A common misconception about filing for bankruptcy is that you can eliminate your debt while keeping your assets. This is simply not the way bankruptcy works. The benefit of bankruptcy is to eliminate burdensome debt and give the debtor a fresh financial start. This may require that you return some of your assets to the lender, so that you no longer have to make a monthly payment. However, for many people this is not the case. Wiping out unsecured debt such as credit card obligations frees up enough income to continue making payment on secured debts such as cars and homes.
The way to keep these types of assets is by negotiating a reaffirmation agreement. A reaffirmation agreement is like a new contract for the debt, and is reduced to a writing that sets forth repayment terms. The agreement is financially binding and will remain so even after the bankruptcy case is complete. Common reasons for deciding to reaffirm a debt include:
● Negotiation of a lower interest rate, which will reduce the monthly payment amount while allowing the consumer to keep valuable assets such as the family residence.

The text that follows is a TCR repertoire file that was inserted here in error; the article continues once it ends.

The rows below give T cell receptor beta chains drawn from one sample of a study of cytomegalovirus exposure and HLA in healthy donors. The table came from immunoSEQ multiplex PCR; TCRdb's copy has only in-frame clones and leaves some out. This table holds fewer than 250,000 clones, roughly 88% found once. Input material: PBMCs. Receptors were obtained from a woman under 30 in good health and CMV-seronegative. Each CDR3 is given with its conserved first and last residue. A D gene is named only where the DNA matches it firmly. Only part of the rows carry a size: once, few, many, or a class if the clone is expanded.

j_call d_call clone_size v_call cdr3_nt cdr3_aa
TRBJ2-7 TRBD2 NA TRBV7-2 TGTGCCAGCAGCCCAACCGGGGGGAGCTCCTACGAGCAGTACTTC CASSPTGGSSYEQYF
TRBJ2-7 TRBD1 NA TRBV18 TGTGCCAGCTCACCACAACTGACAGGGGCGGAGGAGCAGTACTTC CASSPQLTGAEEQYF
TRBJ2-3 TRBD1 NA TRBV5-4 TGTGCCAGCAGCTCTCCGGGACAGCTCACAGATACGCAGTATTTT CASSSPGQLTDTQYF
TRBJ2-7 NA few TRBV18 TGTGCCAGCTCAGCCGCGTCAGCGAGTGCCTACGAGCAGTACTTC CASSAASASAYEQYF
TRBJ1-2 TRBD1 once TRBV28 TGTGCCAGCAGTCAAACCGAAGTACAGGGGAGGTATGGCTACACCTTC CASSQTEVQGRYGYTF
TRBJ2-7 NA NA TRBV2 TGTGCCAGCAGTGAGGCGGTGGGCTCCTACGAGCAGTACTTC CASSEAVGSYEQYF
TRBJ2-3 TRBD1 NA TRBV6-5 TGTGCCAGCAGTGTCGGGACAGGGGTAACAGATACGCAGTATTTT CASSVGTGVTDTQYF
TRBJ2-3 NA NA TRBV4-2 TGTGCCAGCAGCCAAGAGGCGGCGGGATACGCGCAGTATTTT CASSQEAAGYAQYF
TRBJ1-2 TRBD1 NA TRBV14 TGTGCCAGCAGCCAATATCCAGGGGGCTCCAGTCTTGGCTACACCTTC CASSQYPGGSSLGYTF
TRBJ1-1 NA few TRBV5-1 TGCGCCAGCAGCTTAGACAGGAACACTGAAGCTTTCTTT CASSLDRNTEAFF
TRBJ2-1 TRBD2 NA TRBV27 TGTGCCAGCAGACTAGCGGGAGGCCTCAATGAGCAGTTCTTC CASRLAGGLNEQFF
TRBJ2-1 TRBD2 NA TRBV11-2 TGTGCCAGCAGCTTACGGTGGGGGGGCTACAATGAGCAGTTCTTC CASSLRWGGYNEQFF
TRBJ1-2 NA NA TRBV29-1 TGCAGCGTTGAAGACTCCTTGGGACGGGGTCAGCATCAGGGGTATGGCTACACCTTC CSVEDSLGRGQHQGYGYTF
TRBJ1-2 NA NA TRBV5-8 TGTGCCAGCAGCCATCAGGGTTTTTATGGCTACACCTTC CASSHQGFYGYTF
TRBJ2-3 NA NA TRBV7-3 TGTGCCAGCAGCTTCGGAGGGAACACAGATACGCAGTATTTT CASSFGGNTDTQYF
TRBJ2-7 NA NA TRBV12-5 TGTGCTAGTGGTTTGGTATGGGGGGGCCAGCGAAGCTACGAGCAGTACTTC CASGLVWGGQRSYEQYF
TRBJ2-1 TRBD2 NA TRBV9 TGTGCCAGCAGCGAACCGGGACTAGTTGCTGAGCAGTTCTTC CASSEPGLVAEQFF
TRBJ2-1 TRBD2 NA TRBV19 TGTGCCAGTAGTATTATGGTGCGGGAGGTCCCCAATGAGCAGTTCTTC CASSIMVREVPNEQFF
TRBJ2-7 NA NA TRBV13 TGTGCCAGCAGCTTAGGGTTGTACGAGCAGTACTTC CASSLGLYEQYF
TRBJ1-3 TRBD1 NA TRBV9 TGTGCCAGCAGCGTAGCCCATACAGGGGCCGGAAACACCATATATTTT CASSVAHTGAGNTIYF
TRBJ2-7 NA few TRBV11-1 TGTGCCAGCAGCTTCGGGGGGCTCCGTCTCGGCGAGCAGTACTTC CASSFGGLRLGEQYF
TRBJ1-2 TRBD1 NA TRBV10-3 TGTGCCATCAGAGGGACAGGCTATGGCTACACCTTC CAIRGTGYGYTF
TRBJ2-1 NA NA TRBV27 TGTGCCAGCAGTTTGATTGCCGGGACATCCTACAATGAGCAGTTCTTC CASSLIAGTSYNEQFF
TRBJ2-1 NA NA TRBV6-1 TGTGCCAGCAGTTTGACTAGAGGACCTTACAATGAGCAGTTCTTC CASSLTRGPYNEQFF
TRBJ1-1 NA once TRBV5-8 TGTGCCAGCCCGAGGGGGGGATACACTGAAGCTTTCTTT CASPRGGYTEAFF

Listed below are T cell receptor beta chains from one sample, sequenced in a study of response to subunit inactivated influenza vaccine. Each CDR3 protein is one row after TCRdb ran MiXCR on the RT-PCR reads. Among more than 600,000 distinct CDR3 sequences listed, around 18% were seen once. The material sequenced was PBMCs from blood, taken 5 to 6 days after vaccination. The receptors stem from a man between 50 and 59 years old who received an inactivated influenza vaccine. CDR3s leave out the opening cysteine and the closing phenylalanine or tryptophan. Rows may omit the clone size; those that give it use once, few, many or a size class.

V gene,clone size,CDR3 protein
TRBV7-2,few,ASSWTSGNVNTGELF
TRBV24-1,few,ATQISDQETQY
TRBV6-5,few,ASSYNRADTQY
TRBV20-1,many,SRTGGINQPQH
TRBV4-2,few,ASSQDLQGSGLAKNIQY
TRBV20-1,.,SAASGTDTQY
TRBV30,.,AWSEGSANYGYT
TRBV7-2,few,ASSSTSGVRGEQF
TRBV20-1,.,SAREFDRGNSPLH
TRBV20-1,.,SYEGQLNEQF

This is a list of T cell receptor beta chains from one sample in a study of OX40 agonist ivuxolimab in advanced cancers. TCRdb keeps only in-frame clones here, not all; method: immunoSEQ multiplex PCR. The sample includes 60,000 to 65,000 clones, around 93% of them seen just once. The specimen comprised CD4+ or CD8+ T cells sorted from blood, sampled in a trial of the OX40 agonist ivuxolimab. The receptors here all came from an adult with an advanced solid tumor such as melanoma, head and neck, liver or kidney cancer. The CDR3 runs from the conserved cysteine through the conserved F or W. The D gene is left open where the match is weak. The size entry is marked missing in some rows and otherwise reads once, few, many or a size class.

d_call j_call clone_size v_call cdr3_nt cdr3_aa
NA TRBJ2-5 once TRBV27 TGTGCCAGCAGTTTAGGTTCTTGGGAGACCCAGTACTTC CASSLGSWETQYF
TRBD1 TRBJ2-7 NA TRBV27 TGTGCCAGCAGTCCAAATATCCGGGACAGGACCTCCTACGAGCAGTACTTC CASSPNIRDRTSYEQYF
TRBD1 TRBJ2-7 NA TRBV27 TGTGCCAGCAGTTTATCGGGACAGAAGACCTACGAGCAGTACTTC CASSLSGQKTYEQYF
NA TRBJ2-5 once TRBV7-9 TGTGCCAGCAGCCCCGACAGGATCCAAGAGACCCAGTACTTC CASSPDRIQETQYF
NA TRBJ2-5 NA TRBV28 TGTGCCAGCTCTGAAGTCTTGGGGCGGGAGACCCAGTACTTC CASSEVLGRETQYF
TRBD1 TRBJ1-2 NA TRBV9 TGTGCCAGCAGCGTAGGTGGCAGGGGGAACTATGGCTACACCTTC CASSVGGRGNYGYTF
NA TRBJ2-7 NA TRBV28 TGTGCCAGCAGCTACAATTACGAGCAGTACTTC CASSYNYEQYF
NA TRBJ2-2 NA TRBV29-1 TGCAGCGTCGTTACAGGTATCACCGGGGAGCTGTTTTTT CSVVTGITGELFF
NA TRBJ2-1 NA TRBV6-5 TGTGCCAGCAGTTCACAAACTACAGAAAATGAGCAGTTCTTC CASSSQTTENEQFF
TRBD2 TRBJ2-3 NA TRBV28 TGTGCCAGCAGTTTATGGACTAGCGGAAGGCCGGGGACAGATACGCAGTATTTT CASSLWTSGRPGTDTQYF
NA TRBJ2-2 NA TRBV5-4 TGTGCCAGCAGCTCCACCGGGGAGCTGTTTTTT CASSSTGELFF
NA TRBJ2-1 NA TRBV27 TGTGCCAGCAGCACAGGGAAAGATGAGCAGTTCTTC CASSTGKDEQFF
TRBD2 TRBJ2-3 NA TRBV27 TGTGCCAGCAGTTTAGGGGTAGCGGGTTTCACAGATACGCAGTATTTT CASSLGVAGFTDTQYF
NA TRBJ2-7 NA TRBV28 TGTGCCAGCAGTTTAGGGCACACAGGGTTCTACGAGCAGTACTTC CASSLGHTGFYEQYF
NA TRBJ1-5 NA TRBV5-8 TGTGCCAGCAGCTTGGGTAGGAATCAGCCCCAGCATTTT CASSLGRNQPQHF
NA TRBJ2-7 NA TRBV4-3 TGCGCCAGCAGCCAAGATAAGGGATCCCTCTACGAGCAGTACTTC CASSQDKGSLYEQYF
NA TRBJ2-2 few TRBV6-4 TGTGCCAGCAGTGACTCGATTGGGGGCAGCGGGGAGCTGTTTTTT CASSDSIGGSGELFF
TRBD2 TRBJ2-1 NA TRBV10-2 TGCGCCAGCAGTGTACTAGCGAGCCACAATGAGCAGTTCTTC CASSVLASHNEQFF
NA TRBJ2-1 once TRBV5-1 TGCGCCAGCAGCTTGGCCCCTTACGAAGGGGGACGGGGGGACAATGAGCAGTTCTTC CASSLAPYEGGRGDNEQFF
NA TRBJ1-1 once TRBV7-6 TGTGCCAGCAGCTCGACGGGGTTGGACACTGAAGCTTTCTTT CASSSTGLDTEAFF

● Rebuilding credit.
● Maintaining a good relationship with the lender, which may prove helpful in the future if new loans are sought.
● Keeping the ability to communicate with the lender, which can be a huge benefit if you fall on hard financial times again and need to negotiate a late payment or seek a loan modification or refinance.
It is important to remember that when you reaffirm a debt you remain financially responsible for the payments. This means if you fail to make the payments, you can still be sued for the debt and even for repossession or foreclosure. Making the decision to reaffirm should only be made after thoughtful analysis. We can help you review your circumstances and determine which debts are right for you to reaffirm, and what pieces of property you can live without and return to the lender.
If you have questions about what assets you can keep in a bankruptcy, call our office for help. Call a Plantation, Florida debt relief attorney today for more information.